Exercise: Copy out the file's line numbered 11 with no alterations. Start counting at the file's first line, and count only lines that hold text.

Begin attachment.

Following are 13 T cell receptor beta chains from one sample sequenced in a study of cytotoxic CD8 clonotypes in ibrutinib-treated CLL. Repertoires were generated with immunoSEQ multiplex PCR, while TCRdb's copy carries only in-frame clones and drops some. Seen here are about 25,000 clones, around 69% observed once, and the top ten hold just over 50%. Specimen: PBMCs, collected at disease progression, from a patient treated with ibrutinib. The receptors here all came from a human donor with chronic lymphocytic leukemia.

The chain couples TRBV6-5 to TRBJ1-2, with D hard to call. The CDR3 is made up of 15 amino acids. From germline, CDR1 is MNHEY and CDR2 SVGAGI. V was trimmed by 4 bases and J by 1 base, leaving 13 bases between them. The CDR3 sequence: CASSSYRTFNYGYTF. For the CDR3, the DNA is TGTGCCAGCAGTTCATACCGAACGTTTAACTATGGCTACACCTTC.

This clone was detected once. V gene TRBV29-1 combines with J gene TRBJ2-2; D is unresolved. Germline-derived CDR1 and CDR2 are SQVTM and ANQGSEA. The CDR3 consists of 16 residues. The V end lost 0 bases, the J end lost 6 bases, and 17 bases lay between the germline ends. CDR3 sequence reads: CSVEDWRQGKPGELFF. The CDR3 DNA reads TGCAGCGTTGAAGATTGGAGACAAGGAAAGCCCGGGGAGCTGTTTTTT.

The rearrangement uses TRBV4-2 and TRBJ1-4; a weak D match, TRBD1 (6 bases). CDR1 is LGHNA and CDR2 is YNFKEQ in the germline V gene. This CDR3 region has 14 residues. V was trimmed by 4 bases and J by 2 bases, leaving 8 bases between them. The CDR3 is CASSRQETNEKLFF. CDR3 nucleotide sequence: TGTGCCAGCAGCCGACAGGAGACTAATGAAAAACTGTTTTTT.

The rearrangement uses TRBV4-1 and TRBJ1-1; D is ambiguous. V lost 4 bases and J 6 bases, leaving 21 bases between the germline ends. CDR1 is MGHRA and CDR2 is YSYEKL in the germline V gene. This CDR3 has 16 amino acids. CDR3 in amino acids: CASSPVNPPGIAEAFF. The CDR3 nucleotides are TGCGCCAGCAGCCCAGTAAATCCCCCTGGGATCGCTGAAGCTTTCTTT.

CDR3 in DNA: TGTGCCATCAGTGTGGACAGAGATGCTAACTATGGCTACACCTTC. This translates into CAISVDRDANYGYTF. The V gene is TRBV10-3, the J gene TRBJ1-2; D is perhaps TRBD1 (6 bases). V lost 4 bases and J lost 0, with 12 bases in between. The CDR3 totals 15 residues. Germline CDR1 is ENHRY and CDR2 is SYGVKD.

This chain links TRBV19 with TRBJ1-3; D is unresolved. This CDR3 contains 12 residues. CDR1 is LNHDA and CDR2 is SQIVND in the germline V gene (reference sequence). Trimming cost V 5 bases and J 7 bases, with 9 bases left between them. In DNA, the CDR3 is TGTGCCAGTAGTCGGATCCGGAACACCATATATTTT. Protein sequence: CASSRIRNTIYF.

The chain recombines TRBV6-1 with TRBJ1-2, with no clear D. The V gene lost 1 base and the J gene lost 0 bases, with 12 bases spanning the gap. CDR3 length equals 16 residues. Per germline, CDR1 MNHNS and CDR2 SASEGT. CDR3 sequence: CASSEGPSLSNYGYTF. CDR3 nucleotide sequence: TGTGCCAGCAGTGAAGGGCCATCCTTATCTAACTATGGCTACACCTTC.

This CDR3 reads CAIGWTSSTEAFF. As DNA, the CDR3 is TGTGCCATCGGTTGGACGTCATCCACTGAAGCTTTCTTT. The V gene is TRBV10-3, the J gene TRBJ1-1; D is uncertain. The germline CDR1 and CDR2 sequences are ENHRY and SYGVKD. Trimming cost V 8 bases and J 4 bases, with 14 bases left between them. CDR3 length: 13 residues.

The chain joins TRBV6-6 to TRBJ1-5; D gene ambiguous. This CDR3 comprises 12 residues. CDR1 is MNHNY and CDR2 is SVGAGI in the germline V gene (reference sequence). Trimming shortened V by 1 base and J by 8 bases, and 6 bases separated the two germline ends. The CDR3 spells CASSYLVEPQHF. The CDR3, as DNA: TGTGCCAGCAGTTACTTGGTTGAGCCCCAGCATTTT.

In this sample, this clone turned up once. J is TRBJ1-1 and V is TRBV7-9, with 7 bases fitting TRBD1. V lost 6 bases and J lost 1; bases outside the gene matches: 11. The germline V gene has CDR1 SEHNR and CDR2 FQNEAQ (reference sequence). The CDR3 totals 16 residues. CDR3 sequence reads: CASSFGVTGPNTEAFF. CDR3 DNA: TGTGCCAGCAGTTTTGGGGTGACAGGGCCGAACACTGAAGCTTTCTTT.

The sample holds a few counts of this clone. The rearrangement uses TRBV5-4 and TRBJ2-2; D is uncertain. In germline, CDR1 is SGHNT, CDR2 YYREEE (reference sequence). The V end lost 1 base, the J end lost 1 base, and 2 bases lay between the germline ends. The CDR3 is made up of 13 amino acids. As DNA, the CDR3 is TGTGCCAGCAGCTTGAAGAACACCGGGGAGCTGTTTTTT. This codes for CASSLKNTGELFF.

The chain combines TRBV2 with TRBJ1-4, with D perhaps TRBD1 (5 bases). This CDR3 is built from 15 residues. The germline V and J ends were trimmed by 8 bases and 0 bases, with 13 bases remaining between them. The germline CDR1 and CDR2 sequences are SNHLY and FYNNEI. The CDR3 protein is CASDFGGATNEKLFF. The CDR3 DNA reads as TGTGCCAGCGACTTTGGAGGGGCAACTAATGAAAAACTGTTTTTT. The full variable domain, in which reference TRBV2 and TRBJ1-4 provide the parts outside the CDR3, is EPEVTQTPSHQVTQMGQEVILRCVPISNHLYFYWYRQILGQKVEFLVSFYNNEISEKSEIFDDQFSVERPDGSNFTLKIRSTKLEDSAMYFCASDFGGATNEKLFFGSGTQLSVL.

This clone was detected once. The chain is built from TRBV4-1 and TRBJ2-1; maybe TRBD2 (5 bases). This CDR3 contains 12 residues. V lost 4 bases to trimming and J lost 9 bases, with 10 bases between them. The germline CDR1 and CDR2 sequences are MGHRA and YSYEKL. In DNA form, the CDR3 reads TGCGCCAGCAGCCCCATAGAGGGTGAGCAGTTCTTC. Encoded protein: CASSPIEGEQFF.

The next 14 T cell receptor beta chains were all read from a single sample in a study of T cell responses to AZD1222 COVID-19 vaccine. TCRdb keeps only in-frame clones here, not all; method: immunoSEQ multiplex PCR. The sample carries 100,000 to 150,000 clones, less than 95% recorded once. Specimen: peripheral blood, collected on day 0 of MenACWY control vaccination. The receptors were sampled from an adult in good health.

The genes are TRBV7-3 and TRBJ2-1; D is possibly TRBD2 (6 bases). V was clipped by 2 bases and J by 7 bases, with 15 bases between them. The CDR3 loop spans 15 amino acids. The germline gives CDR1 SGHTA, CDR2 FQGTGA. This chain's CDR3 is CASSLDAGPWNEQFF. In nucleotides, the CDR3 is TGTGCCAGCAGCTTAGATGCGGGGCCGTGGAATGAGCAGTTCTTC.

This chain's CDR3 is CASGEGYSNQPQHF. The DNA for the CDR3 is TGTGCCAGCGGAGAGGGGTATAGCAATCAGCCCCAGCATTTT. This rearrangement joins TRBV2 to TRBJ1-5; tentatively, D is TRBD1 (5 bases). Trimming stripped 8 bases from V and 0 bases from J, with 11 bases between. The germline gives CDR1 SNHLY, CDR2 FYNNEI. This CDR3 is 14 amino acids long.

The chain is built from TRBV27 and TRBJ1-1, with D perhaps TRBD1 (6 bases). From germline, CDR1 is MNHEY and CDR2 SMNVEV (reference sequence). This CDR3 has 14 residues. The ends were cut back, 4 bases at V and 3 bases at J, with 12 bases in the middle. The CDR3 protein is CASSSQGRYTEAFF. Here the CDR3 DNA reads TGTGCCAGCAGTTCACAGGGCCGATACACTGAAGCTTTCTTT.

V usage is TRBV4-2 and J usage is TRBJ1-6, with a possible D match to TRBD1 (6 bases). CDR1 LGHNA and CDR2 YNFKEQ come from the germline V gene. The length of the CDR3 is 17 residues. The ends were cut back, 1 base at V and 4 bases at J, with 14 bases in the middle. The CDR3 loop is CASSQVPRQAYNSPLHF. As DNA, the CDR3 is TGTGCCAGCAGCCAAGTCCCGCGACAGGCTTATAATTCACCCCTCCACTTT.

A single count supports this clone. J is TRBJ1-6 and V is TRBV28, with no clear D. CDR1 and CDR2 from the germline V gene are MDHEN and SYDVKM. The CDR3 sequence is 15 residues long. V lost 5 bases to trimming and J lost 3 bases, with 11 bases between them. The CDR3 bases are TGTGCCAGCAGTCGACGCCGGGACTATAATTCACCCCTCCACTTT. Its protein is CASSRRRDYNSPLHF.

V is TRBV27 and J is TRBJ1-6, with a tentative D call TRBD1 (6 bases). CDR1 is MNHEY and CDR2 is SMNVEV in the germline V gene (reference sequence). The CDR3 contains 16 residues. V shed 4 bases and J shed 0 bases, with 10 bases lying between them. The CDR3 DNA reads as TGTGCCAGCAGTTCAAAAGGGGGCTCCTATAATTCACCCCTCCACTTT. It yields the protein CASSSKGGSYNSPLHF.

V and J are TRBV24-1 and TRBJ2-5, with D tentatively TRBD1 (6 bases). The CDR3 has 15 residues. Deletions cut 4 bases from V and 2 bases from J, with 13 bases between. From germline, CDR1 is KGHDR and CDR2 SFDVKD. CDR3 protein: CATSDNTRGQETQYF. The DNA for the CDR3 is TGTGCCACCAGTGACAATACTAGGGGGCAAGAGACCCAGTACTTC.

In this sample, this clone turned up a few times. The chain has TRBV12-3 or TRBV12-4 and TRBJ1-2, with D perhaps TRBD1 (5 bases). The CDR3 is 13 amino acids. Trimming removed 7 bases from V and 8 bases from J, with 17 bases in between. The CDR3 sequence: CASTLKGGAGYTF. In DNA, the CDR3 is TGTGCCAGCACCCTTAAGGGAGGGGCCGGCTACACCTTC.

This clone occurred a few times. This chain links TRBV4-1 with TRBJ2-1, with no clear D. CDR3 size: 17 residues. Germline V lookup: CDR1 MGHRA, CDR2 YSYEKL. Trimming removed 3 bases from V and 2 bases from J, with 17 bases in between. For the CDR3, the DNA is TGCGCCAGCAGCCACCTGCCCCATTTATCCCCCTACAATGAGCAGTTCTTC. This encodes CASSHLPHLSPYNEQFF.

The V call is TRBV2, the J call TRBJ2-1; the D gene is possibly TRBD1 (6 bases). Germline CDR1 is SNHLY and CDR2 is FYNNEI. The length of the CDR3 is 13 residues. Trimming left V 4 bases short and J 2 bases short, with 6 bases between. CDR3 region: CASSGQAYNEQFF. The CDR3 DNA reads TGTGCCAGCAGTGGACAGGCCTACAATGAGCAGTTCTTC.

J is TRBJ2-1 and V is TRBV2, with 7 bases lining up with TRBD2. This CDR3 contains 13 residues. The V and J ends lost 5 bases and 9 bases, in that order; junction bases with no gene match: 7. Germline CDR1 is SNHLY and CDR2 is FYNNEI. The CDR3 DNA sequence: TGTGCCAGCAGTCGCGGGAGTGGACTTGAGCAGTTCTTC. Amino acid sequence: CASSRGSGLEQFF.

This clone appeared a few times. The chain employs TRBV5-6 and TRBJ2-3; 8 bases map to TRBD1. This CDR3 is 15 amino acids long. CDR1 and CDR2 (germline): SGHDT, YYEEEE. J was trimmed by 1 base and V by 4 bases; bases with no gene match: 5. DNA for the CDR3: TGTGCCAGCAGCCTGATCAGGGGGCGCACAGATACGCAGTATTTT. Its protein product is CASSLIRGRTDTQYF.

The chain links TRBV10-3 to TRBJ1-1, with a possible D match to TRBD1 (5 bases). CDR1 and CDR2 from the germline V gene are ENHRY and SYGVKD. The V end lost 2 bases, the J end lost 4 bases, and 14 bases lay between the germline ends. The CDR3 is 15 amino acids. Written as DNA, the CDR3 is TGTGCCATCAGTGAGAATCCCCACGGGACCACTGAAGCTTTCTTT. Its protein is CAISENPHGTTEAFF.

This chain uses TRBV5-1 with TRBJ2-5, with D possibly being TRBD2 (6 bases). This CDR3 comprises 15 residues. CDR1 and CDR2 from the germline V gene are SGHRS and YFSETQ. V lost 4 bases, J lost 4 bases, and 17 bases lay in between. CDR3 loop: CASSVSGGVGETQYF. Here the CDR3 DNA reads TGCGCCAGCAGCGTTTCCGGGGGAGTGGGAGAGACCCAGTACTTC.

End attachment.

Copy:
In this sample, this clone turned up once. J is TRBJ1-1 and V is TRBV7-9, with 7 bases fitting TRBD1. V lost 6 bases and J lost 1; bases outside the gene matches: 11. The germline V gene has CDR1 SEHNR and CDR2 FQNEAQ (reference sequence). The CDR3 totals 16 residues. CDR3 sequence reads: CASSFGVTGPNTEAFF. CDR3 DNA: TGTGCCAGCAGTTTTGGGGTGACAGGGCCGAACACTGAAGCTTTCTTT.